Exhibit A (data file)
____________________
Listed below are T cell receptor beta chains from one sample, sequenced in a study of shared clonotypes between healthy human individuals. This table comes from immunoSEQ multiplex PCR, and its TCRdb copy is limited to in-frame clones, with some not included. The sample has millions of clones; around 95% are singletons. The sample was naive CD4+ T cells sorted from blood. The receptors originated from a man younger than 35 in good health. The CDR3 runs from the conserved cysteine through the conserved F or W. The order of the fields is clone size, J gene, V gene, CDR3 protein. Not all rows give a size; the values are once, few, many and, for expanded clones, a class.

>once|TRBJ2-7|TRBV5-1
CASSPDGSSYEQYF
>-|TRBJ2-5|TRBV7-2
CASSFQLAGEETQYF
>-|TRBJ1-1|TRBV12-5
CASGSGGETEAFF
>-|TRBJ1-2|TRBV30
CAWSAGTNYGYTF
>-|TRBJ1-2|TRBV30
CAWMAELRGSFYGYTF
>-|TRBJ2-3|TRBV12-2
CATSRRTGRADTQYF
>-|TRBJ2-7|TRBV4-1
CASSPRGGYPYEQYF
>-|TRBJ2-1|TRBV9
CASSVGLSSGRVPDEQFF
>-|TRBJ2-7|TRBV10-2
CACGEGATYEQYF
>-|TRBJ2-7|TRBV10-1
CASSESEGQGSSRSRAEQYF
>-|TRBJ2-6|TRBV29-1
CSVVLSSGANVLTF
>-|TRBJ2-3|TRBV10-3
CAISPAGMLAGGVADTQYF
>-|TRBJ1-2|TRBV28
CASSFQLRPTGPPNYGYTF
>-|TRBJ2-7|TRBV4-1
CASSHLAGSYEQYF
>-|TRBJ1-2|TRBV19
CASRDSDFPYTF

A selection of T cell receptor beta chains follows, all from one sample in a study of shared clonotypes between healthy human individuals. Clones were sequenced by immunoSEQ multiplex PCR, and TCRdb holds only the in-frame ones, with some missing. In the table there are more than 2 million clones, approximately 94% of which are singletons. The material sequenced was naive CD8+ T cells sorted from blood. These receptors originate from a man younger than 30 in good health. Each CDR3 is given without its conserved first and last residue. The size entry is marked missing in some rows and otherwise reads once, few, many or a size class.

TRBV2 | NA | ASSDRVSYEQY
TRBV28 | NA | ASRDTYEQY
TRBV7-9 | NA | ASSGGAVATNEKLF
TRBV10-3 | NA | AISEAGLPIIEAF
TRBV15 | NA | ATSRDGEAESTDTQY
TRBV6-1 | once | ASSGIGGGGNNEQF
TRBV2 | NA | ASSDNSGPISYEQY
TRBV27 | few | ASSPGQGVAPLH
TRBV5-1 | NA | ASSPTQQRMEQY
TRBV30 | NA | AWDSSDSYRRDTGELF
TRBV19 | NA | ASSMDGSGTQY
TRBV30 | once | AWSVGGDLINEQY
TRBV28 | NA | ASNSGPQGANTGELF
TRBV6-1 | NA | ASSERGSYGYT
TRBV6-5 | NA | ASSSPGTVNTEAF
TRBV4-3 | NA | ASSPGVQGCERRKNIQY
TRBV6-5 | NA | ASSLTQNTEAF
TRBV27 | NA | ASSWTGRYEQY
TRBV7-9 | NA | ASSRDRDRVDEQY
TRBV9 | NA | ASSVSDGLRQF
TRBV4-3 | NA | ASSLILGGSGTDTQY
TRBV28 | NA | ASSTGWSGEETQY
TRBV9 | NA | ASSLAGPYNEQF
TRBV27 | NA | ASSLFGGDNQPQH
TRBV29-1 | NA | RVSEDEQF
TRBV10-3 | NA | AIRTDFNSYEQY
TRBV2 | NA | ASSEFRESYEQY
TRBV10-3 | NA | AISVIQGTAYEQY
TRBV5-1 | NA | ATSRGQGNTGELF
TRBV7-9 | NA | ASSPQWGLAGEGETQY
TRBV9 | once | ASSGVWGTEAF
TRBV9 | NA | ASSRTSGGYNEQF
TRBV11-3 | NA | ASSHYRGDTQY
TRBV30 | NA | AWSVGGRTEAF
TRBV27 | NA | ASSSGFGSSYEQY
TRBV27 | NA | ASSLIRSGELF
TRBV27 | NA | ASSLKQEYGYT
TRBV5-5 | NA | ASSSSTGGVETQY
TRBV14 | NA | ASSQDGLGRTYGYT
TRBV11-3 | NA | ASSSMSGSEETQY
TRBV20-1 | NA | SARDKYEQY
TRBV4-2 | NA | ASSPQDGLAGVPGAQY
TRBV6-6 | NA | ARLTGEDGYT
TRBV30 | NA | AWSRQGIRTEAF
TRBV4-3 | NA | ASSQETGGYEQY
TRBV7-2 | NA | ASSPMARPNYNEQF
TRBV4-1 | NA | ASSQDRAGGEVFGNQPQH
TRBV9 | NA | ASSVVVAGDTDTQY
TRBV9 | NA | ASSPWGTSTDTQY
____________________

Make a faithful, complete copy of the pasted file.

Listed below are T cell receptor beta chains from one sample, sequenced in a study of shared clonotypes between healthy human individuals. This table comes from immunoSEQ multiplex PCR, and its TCRdb copy is limited to in-frame clones, with some not included. The sample has millions of clones; around 95% are singletons. The sample was naive CD4+ T cells sorted from blood. The receptors originated from a man younger than 35 in good health. The CDR3 runs from the conserved cysteine through the conserved F or W. The order of the fields is clone size, J gene, V gene, CDR3 protein. Not all rows give a size; the values are once, few, many and, for expanded clones, a class.

>once|TRBJ2-7|TRBV5-1
CASSPDGSSYEQYF
>-|TRBJ2-5|TRBV7-2
CASSFQLAGEETQYF
>-|TRBJ1-1|TRBV12-5
CASGSGGETEAFF
>-|TRBJ1-2|TRBV30
CAWSAGTNYGYTF
>-|TRBJ1-2|TRBV30
CAWMAELRGSFYGYTF
>-|TRBJ2-3|TRBV12-2
CATSRRTGRADTQYF
>-|TRBJ2-7|TRBV4-1
CASSPRGGYPYEQYF
>-|TRBJ2-1|TRBV9
CASSVGLSSGRVPDEQFF
>-|TRBJ2-7|TRBV10-2
CACGEGATYEQYF
>-|TRBJ2-7|TRBV10-1
CASSESEGQGSSRSRAEQYF
>-|TRBJ2-6|TRBV29-1
CSVVLSSGANVLTF
>-|TRBJ2-3|TRBV10-3
CAISPAGMLAGGVADTQYF
>-|TRBJ1-2|TRBV28
CASSFQLRPTGPPNYGYTF
>-|TRBJ2-7|TRBV4-1
CASSHLAGSYEQYF
>-|TRBJ1-2|TRBV19
CASRDSDFPYTF

A selection of T cell receptor beta chains follows, all from one sample in a study of shared clonotypes between healthy human individuals. Clones were sequenced by immunoSEQ multiplex PCR, and TCRdb holds only the in-frame ones, with some missing. In the table there are more than 2 million clones, approximately 94% of which are singletons. The material sequenced was naive CD8+ T cells sorted from blood. These receptors originate from a man younger than 30 in good health. Each CDR3 is given without its conserved first and last residue. The size entry is marked missing in some rows and otherwise reads once, few, many or a size class.

TRBV2 | NA | ASSDRVSYEQY
TRBV28 | NA | ASRDTYEQY
TRBV7-9 | NA | ASSGGAVATNEKLF
TRBV10-3 | NA | AISEAGLPIIEAF
TRBV15 | NA | ATSRDGEAESTDTQY
TRBV6-1 | once | ASSGIGGGGNNEQF
TRBV2 | NA | ASSDNSGPISYEQY
TRBV27 | few | ASSPGQGVAPLH
TRBV5-1 | NA | ASSPTQQRMEQY
TRBV30 | NA | AWDSSDSYRRDTGELF
TRBV19 | NA | ASSMDGSGTQY
TRBV30 | once | AWSVGGDLINEQY
TRBV28 | NA | ASNSGPQGANTGELF
TRBV6-1 | NA | ASSERGSYGYT
TRBV6-5 | NA | ASSSPGTVNTEAF
TRBV4-3 | NA | ASSPGVQGCERRKNIQY
TRBV6-5 | NA | ASSLTQNTEAF
TRBV27 | NA | ASSWTGRYEQY
TRBV7-9 | NA | ASSRDRDRVDEQY
TRBV9 | NA | ASSVSDGLRQF
TRBV4-3 | NA | ASSLILGGSGTDTQY
TRBV28 | NA | ASSTGWSGEETQY
TRBV9 | NA | ASSLAGPYNEQF
TRBV27 | NA | ASSLFGGDNQPQH
TRBV29-1 | NA | RVSEDEQF
TRBV10-3 | NA | AIRTDFNSYEQY
TRBV2 | NA | ASSEFRESYEQY
TRBV10-3 | NA | AISVIQGTAYEQY
TRBV5-1 | NA | ATSRGQGNTGELF
TRBV7-9 | NA | ASSPQWGLAGEGETQY
TRBV9 | once | ASSGVWGTEAF
TRBV9 | NA | ASSRTSGGYNEQF
TRBV11-3 | NA | ASSHYRGDTQY
TRBV30 | NA | AWSVGGRTEAF
TRBV27 | NA | ASSSGFGSSYEQY
TRBV27 | NA | ASSLIRSGELF
TRBV27 | NA | ASSLKQEYGYT
TRBV5-5 | NA | ASSSSTGGVETQY
TRBV14 | NA | ASSQDGLGRTYGYT
TRBV11-3 | NA | ASSSMSGSEETQY
TRBV20-1 | NA | SARDKYEQY
TRBV4-2 | NA | ASSPQDGLAGVPGAQY
TRBV6-6 | NA | ARLTGEDGYT
TRBV30 | NA | AWSRQGIRTEAF
TRBV4-3 | NA | ASSQETGGYEQY
TRBV7-2 | NA | ASSPMARPNYNEQF
TRBV4-1 | NA | ASSQDRAGGEVFGNQPQH
TRBV9 | NA | ASSVVVAGDTDTQY
TRBV9 | NA | ASSPWGTSTDTQY